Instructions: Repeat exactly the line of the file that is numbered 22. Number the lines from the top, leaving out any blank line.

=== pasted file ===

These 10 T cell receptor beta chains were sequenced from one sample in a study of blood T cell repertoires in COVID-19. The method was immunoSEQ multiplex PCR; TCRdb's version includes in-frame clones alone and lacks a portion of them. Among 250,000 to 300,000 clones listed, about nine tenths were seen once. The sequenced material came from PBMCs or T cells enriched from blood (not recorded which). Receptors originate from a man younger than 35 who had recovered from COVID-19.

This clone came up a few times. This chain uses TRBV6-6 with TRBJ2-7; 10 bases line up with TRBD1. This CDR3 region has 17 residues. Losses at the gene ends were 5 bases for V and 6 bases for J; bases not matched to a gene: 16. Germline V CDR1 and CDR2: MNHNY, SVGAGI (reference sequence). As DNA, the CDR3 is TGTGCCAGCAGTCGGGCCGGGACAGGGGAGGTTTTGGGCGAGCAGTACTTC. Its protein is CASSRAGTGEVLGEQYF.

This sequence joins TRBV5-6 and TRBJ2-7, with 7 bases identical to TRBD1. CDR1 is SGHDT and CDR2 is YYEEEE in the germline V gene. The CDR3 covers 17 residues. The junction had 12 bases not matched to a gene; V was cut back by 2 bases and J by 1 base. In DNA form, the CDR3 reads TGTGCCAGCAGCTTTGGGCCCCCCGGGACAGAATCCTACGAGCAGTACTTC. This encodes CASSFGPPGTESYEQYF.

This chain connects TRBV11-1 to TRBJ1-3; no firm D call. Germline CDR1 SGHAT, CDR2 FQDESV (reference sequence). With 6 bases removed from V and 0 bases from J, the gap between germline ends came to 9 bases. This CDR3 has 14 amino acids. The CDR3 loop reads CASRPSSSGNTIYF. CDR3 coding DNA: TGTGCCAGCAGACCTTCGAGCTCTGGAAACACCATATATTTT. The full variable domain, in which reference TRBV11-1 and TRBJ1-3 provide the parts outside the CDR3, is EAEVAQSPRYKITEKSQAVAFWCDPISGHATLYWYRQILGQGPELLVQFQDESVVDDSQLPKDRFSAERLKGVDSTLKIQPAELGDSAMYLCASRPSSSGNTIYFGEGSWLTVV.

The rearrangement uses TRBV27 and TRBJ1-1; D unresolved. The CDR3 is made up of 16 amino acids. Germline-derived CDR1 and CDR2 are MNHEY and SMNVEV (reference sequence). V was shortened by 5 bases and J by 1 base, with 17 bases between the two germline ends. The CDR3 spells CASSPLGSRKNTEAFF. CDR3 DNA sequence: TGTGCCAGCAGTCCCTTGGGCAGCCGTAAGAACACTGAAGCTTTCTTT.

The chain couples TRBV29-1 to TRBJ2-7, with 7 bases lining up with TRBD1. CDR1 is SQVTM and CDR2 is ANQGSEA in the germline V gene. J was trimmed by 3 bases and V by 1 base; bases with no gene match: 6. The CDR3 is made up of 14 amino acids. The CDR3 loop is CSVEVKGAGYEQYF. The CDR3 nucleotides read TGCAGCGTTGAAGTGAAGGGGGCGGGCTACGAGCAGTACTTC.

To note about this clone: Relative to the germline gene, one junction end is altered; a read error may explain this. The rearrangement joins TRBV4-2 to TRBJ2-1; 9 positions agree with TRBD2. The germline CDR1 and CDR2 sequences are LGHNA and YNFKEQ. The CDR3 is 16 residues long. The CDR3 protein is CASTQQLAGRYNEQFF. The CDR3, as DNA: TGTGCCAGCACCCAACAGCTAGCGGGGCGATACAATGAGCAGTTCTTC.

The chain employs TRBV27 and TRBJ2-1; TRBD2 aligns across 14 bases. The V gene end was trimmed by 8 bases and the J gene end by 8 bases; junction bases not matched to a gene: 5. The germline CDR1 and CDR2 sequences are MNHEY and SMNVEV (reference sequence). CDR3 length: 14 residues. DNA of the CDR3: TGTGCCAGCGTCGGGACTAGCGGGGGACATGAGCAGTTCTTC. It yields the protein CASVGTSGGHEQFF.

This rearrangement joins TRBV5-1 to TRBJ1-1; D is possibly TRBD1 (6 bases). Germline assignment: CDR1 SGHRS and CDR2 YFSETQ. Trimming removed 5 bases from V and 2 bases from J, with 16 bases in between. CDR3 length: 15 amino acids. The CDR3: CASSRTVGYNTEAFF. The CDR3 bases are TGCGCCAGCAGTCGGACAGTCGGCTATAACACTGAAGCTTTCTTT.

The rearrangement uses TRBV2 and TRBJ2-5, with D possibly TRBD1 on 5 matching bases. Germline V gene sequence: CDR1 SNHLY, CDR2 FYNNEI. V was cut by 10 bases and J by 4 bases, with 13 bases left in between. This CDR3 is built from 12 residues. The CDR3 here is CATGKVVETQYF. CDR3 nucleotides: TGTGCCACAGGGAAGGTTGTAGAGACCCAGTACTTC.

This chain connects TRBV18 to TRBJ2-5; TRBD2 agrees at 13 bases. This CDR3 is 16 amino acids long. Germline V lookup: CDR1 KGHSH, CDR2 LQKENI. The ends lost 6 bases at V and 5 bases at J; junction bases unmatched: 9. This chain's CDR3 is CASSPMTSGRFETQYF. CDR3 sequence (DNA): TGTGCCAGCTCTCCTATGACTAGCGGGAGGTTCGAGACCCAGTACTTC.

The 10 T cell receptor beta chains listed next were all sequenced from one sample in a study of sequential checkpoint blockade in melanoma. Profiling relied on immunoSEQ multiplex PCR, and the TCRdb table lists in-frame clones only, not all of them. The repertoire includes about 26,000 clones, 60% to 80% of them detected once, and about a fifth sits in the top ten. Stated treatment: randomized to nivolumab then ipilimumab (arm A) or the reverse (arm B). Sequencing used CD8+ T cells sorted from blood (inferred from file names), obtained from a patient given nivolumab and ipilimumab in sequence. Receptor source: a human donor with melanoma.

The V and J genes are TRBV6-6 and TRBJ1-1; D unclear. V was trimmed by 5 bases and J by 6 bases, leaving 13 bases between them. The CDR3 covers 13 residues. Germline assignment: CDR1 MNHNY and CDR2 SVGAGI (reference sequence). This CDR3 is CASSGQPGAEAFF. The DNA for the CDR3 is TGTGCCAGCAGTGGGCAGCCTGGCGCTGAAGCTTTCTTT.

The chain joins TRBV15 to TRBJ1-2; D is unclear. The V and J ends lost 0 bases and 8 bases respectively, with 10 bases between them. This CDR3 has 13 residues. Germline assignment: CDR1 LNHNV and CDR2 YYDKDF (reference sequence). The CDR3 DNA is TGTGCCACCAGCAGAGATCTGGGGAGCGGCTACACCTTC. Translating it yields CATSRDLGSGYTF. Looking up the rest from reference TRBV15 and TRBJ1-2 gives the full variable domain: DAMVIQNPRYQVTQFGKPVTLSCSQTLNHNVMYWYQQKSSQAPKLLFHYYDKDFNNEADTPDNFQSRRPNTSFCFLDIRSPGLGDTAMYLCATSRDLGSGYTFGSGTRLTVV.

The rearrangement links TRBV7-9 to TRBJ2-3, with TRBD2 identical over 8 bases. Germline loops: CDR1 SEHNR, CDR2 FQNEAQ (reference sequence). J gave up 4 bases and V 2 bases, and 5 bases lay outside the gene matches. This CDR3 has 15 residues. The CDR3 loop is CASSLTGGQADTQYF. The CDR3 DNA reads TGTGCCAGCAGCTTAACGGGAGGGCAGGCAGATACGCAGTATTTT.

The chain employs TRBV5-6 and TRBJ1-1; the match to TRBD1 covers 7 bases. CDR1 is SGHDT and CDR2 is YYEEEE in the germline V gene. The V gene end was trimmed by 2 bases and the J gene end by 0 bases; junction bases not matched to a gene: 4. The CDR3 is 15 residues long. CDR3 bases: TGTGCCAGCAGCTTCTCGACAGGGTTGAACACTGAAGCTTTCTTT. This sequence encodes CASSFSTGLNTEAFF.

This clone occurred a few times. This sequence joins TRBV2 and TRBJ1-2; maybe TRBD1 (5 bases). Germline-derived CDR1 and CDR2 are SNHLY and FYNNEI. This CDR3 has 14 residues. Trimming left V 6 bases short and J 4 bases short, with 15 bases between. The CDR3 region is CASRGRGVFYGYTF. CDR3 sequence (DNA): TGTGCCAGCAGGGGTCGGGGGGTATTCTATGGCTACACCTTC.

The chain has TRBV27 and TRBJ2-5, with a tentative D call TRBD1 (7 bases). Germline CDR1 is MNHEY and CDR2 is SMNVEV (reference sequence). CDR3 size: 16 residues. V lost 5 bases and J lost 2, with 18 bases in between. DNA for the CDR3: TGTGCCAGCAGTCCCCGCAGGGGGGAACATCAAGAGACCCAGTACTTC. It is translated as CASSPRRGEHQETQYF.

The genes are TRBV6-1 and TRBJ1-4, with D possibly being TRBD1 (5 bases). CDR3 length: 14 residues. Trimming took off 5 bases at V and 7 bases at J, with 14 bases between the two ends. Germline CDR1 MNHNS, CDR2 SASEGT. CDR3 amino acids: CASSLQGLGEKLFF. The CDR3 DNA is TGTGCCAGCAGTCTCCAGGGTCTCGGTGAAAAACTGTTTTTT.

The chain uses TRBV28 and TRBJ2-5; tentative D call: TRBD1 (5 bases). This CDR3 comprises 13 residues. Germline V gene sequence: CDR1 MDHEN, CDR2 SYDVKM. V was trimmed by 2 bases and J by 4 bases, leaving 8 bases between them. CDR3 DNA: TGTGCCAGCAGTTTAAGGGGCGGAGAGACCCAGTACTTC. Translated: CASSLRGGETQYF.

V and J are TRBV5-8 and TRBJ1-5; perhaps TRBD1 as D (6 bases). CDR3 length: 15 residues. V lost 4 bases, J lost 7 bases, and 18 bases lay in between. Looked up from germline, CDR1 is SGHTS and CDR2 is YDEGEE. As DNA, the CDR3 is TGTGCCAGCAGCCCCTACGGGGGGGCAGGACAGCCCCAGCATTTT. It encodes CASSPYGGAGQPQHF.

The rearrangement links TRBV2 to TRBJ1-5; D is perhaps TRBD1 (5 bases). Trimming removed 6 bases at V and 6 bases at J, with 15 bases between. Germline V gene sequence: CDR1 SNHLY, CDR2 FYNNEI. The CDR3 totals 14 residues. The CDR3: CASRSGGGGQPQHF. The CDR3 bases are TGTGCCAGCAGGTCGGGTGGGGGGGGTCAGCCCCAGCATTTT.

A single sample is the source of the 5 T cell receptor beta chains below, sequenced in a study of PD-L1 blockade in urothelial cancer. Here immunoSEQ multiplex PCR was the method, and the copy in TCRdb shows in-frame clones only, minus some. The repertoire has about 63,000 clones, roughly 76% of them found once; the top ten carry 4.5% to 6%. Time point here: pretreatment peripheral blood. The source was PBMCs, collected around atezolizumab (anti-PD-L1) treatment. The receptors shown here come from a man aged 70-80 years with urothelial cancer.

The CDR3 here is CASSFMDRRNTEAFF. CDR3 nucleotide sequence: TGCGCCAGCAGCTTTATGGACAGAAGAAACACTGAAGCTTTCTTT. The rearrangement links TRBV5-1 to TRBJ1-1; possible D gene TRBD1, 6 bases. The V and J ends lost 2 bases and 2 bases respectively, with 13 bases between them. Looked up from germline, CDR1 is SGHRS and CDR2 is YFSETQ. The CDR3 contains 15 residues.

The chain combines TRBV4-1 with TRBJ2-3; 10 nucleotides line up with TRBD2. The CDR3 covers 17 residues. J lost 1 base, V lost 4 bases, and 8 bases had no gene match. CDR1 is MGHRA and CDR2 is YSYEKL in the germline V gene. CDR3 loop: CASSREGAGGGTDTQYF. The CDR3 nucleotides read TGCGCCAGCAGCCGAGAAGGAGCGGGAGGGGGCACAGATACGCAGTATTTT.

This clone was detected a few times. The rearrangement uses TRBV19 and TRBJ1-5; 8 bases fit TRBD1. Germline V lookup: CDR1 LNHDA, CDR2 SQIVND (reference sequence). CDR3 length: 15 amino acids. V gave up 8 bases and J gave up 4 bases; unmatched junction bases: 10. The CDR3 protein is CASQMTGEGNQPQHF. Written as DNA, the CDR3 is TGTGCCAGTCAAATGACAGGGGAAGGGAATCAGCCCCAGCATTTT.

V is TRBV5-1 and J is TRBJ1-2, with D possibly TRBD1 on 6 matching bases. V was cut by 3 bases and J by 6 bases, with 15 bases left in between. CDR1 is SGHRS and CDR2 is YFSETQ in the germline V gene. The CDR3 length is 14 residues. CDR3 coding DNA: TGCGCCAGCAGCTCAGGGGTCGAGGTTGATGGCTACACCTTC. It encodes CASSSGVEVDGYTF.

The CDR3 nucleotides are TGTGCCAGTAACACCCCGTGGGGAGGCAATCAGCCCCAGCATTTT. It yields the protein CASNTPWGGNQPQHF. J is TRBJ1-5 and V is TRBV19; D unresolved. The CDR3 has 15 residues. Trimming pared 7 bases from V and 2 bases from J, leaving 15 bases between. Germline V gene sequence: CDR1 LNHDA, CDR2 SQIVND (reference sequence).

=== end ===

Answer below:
The rearrangement links TRBV2 to TRBJ1-5; D is perhaps TRBD1 (5 bases). Trimming removed 6 bases at V and 6 bases at J, with 15 bases between. Germline V gene sequence: CDR1 SNHLY, CDR2 FYNNEI. The CDR3 totals 14 residues. The CDR3: CASRSGGGGQPQHF. The CDR3 bases are TGTGCCAGCAGGTCGGGTGGGGGGGGTCAGCCCCAGCATTTT.